Philly philanthropy just lost its celebrity poster boy - Generocity Philly

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Mar. 9, 2017 12:55 pm

Philly philanthropy just lost its celebrity poster boy

Poster man? Anyway, the Eagles have released defensive end Connor Barwin, who's been an active supporter of the city's parks.

Connor Barwin shakes hands with the PA National Guard.

(Photo by Flickr user Pennsylvania National Guard, used under a Creative Commons license)

Philadelphia loves NFL defensive end Connor Barwin.

Even Philadelphians who don’t watch football or, worse, don’t like the Eagles. They love him because he’s active in the community, which is another way of saying he raises a lot of money for things like parks and playgrounds.

Barwin was released today after four seasons with the Birds. He posted this on Instagram:

View this post on Instagram

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Thank you Philadelphia from the bottom of my heart for welcoming me and for being the amazing city you are. Laura and I want to thank Jeffrey Lurie, the entire Eagles organization, and all the fans for their support. It has been an honor and a privilege to play for this historic franchise. The Make The World Better Foundation, will continue it's work to revitalize parks in the city. Our current projects at Smith Playground and Waterloo Playground are moving forward and very exciting. I hope to see many of you at our concert this year. I have learned from and cherish every experience I have had in the great city of Philadelphia and every snap I played as an Eagle. From the Lurie's, to my coaches, teammates, mtwb partners, and fellow septa riders thank you! Go Philly, Go Eagles . . . hope to see you in the playoffs!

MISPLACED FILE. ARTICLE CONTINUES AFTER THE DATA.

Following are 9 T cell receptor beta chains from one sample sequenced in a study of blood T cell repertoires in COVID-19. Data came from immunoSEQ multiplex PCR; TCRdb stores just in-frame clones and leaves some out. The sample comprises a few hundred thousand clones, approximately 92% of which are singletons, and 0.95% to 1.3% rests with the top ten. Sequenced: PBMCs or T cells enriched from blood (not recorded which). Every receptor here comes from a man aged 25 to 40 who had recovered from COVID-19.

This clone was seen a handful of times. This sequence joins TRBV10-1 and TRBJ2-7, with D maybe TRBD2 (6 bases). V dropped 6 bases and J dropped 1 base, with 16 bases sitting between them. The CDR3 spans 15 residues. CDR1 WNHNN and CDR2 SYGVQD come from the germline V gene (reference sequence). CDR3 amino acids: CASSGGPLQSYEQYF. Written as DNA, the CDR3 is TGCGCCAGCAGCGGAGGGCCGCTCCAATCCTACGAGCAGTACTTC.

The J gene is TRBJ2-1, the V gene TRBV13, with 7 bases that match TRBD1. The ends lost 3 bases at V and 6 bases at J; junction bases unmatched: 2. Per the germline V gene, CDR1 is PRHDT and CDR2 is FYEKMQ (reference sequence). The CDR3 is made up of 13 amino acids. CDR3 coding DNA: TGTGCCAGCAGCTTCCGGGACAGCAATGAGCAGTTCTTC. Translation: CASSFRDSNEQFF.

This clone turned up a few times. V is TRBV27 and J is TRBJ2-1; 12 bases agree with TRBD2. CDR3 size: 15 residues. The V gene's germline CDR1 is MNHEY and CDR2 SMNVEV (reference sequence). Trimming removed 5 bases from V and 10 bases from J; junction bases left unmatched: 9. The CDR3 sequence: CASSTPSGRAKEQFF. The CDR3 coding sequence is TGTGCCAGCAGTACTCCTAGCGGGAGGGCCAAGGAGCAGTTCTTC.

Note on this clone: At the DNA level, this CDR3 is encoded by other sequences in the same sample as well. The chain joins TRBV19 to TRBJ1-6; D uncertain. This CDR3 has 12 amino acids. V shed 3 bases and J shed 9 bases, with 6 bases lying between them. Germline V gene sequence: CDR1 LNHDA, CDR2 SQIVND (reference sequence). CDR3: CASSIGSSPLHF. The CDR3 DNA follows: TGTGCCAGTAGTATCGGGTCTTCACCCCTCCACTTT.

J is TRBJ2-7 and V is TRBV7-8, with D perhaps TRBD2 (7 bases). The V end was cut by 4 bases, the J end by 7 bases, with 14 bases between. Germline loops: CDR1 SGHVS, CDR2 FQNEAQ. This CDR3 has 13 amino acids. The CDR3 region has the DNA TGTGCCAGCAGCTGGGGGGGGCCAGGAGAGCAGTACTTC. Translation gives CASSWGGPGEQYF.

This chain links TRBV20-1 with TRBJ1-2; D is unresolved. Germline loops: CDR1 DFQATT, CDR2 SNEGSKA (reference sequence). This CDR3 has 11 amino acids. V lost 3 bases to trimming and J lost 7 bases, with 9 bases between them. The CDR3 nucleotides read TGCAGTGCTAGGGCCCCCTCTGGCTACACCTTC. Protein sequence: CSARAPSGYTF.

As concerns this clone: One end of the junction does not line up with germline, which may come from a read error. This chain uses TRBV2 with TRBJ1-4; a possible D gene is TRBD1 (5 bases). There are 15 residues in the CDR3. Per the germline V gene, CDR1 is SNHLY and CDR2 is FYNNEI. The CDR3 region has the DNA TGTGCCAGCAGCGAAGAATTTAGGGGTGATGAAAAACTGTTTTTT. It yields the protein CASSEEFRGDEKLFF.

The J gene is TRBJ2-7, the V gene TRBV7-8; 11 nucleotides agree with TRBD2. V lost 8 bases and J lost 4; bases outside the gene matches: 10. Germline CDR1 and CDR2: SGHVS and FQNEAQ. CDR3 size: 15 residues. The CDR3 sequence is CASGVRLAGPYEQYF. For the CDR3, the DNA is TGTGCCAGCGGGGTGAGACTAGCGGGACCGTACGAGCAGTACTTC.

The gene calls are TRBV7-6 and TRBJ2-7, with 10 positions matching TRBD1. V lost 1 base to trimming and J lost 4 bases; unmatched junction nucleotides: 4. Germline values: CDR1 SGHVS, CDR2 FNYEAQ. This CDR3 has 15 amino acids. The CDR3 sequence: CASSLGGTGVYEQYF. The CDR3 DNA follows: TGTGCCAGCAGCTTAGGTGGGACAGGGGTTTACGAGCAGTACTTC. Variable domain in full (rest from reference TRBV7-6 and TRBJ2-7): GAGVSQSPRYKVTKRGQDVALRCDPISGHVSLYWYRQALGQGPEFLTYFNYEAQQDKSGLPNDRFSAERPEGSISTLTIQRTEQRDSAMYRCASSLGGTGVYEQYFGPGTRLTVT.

A post shared by Connor Barwin (@connorbarwin98) on

Barwin has been more or less the celebrity face of doing good in Philadelphia in recent years, mostly through his Make The World Better Foundation, which he says will continue in his absence.

The impact community is already reacting.

Barwin’s release means Philadelphians who feel the need to put a celebrity face on local giving will have to wait for the next professional athlete to step up — or prop up existing celebrities who are not only from Philadelphia, but are more representative of the communities they’re giving back to.

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